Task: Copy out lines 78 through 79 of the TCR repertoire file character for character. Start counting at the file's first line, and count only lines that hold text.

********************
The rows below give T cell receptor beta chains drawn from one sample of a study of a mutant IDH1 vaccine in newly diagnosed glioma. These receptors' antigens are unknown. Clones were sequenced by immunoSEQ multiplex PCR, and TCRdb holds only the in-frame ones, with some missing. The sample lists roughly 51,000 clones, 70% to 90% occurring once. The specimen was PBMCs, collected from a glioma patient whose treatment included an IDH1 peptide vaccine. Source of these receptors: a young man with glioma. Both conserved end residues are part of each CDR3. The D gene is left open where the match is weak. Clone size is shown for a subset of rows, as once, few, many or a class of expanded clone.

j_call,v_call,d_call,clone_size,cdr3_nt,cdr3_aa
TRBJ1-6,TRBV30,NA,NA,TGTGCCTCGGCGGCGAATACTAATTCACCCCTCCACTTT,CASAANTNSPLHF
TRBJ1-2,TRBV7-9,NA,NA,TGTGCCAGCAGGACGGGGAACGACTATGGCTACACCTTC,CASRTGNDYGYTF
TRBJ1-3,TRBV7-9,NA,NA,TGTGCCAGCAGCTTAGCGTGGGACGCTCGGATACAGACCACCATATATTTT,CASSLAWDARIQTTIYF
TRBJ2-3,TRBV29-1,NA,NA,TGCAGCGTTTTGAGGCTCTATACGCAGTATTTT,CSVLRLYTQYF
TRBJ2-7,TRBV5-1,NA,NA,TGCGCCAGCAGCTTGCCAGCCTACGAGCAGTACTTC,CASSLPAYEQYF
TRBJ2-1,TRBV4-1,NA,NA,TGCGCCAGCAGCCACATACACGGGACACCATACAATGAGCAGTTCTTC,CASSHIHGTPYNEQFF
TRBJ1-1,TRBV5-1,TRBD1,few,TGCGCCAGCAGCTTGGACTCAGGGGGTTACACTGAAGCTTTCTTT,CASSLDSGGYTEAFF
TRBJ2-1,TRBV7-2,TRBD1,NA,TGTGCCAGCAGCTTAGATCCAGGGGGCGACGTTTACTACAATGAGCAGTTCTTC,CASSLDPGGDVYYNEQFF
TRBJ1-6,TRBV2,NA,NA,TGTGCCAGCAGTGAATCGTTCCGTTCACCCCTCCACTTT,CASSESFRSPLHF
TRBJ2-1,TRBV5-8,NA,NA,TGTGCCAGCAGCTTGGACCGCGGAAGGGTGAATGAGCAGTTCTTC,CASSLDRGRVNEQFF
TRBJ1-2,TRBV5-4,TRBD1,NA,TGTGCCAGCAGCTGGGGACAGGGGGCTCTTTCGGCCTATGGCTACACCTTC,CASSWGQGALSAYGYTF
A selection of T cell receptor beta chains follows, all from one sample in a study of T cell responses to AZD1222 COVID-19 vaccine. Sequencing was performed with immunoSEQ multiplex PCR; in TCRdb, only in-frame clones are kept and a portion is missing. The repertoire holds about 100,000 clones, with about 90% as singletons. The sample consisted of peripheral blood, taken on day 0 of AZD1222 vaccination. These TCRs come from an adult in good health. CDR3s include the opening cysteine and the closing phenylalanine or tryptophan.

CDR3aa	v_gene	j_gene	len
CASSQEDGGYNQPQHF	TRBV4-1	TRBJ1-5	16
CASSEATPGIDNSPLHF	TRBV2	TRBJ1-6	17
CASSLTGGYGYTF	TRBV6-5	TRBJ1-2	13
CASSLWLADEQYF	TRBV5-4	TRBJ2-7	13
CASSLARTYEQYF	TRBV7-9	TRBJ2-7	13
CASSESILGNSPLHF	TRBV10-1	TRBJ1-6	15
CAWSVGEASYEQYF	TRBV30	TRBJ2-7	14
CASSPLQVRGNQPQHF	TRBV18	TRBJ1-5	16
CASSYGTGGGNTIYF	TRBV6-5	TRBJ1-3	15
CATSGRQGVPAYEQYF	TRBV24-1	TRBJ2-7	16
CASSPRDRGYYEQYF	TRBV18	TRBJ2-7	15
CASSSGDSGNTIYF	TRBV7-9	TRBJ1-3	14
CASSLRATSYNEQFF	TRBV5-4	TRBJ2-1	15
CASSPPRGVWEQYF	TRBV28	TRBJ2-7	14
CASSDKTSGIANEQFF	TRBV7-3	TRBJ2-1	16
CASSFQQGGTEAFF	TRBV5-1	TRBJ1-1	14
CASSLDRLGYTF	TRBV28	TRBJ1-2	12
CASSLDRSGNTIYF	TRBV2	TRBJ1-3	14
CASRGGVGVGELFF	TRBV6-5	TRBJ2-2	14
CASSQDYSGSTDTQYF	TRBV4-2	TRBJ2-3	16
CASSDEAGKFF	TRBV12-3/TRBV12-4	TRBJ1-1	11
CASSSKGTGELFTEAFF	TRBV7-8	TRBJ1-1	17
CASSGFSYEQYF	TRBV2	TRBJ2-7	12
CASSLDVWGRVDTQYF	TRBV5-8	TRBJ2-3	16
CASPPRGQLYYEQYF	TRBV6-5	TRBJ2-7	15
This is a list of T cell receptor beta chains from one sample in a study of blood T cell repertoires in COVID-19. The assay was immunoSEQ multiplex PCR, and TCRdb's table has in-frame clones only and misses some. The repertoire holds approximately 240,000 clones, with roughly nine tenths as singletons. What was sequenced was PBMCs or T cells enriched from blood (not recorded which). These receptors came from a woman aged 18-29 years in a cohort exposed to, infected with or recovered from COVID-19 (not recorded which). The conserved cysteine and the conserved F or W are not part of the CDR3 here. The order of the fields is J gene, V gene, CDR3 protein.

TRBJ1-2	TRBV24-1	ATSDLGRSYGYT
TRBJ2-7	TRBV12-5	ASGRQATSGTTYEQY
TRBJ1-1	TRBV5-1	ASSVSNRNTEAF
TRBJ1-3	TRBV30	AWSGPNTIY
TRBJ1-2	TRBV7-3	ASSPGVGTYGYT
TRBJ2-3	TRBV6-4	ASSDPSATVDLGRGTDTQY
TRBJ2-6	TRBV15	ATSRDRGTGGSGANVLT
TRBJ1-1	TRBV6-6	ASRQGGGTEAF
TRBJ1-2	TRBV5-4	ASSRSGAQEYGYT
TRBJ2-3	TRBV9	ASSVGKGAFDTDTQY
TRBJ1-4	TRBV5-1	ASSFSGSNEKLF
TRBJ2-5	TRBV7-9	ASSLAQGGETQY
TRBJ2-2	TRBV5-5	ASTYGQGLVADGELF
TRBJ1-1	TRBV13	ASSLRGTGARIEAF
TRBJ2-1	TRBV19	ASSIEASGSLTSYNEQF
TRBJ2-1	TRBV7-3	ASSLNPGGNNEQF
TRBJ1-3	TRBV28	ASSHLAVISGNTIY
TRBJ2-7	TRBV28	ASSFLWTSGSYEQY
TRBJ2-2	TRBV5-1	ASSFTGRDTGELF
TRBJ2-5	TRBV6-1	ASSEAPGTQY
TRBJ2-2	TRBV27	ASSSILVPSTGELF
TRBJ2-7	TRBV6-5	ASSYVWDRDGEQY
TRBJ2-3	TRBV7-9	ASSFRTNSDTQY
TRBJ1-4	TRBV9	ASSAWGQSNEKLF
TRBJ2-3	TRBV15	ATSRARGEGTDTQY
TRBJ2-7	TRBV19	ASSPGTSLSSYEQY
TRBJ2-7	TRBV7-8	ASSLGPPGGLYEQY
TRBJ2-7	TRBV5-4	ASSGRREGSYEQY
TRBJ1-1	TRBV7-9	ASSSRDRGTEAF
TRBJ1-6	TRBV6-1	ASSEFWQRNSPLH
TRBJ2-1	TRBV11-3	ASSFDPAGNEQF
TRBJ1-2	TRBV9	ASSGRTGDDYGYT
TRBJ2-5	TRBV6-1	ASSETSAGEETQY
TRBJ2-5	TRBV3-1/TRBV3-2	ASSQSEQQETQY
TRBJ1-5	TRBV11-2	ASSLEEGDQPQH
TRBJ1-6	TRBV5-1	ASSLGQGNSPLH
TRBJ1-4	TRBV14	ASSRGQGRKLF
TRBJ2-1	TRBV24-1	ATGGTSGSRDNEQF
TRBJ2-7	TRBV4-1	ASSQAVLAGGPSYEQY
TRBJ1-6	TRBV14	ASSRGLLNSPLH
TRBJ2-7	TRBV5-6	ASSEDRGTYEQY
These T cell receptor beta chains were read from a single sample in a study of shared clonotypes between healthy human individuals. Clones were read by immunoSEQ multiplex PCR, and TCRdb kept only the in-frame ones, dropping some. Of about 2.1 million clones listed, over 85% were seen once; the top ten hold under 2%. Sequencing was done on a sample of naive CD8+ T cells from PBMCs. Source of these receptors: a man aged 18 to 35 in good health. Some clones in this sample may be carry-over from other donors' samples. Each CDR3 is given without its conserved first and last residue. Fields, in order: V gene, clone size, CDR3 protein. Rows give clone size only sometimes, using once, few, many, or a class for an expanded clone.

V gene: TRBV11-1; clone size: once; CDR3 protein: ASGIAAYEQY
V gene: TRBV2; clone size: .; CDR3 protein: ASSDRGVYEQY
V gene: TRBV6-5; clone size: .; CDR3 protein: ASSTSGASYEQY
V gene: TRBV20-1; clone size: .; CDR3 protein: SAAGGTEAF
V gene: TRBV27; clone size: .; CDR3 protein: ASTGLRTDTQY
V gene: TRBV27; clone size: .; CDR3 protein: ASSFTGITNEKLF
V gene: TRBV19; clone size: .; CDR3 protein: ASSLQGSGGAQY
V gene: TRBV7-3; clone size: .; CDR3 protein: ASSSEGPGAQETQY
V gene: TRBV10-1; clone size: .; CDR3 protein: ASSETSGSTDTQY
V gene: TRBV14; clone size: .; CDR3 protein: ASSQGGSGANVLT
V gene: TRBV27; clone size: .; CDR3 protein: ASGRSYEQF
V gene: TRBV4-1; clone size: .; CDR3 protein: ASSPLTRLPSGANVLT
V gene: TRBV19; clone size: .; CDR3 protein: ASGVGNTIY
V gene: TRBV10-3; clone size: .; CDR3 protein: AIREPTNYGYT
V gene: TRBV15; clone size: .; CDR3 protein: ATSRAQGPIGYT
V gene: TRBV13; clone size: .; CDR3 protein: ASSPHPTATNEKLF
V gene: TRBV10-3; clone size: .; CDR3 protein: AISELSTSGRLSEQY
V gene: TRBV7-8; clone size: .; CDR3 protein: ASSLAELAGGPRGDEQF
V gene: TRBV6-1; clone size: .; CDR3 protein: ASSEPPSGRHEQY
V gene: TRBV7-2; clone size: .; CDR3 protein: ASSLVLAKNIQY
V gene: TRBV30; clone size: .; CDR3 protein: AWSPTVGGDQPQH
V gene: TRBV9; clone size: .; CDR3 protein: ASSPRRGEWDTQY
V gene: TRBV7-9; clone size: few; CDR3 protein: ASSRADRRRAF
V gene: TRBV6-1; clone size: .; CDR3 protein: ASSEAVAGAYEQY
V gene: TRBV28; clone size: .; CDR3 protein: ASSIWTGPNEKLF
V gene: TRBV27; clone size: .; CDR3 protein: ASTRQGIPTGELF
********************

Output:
TRBJ1-4	TRBV14	ASSRGQGRKLF
TRBJ2-1	TRBV24-1	ATGGTSGSRDNEQF